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Press release, 29.07.2022

The 191 states parties to the Treaty on the Non-Proliferation of Nuclear Weapons (NPT) will meet in New York from 1 to 26 August 2022 for a review conference. President of the Confederation Ignazio Cassis will attend the conference on 2 August 2022. The NPT is the cornerstone of global nuclear disarmament, a process that has recently stalled due to increasing challenges. At the conference in New York, Switzerland will work to achieve concrete results that enable decisive action on nuclear disarmament.

The NPT is the central pillar of the international security architecture. Every five years, the 191 states parties meet to review how well it is being implemented and observed. Russia's military aggression against Ukraine has provided a more challenging backdrop to the conference, which nevertheless has the potential to adopt measures in response.

Switzerland wants to make a concrete contribution to international security and is committed to a world without nuclear weapons. To achieve this goal, all states must work together. Switzerland wants to play a bridge-building role, promote constructive dialogue, develop clear rules and contribute to innovative instruments for disarmament.

The NPT: the basis for nuclear disarmament

The NPT was concluded in 1968 amidst the arms race between the superpowers after the Second World War. It was instigated in particular by the Cuban Missile Crisis in October 1962, when nuclear escalation was narrowly avoided. The treaty remains the basis for global nuclear disarmament to this day. It is built on three pillars that correspond to the priorities of Swiss foreign policy:

1.     The NPT prohibits the five declared nuclear powers – the US, Russia, China, the UK and France – from transferring nuclear weapons. It prohibits the other states parties from developing, producing or acquiring them.

2.     Existing nuclear stockpiles are to be dismantled.

3.     All states parties have the right to the peaceful use of nuclear energy.

At the conference in New York, the Swiss delegation will push for tangible results in all three areas of the treaty. Switzerland attaches particular importance to nuclear disarmament and the prevention of nuclear proliferation, as peace and security are priorities of its Foreign Policy Strategy 2020–23.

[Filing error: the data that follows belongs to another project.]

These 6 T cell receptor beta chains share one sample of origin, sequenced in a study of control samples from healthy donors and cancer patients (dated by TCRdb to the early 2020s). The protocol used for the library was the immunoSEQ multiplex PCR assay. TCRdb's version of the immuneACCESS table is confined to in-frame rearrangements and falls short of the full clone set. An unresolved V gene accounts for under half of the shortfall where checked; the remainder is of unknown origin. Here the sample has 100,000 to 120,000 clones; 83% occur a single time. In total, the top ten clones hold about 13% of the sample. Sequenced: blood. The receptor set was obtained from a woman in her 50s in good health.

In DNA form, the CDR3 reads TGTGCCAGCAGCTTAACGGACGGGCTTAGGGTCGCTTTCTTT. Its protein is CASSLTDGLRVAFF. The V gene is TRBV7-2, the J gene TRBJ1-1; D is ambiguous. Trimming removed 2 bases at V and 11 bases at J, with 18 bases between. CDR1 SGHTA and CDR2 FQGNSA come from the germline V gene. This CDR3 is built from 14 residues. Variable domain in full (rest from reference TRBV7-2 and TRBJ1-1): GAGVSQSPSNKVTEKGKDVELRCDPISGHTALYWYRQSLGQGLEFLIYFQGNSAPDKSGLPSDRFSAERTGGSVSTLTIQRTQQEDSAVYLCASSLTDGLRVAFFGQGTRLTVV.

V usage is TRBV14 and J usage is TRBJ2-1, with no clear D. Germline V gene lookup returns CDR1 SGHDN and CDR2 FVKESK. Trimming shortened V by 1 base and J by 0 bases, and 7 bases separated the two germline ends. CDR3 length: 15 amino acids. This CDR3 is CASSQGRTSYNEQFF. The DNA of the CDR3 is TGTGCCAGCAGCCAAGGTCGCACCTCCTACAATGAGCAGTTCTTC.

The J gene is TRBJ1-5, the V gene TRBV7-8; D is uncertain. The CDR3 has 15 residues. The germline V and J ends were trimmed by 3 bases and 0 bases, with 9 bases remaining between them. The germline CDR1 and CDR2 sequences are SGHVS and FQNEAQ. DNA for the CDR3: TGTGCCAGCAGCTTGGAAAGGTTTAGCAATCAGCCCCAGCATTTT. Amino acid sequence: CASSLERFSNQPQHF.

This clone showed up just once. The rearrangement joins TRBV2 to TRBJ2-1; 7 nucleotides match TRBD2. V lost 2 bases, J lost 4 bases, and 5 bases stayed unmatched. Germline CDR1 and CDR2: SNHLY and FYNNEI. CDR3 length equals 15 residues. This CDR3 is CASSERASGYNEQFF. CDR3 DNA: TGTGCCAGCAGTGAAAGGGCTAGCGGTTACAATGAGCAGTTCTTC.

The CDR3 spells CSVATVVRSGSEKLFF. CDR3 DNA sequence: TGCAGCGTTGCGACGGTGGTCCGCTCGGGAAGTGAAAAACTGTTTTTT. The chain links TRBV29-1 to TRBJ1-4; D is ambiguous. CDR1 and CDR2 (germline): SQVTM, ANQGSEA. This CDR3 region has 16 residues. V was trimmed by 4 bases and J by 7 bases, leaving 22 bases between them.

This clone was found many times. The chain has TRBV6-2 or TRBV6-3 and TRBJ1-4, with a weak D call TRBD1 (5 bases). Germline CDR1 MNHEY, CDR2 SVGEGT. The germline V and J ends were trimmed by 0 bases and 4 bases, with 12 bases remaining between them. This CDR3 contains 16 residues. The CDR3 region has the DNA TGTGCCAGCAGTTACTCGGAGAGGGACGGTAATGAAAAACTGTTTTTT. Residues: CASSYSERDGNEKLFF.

Back on the path to disarmament

Nuclear disarmament has recently stalled due to increasing challenges. One aim of President Cassis' trip is to call on the nuclear powers to take more decisive steps towards disarmament, as the threat of nuclear weapons will remain until the last missile is dismantled. This is a long-term process. Switzerland is committed to giving new impetus to the implementation of existing agreements and the negotiation of new ones.

There are still 13,000 nuclear weapons in the arsenals of the declared nuclear powers, all of which have signed the NPT. Switzerland is calling for a change of course at the conference in New York: we must turn away from the stocking and flaunting of nuclear arsenals and return to the path of arms control and disarmament.

Reducing nuclear risks

One of Switzerland's foreign policy priorities is to reduce the risks posed by nuclear weapons. Therefore, Switzerland will present a concrete package of measures at the conference, which is coordinated with the Stockholm Initiative. The initiative was launched in 2019 by 16 states, including Switzerland. It calls for decisive steps towards nuclear disarmament in order to strengthen the NPT as a central instrument for disarmament and non-proliferation.


Further information:

Disarmament and non-proliferation
Treaty on the Non-Proliferation of Nuclear Weapons (NPT)


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Last update 28.01.2022

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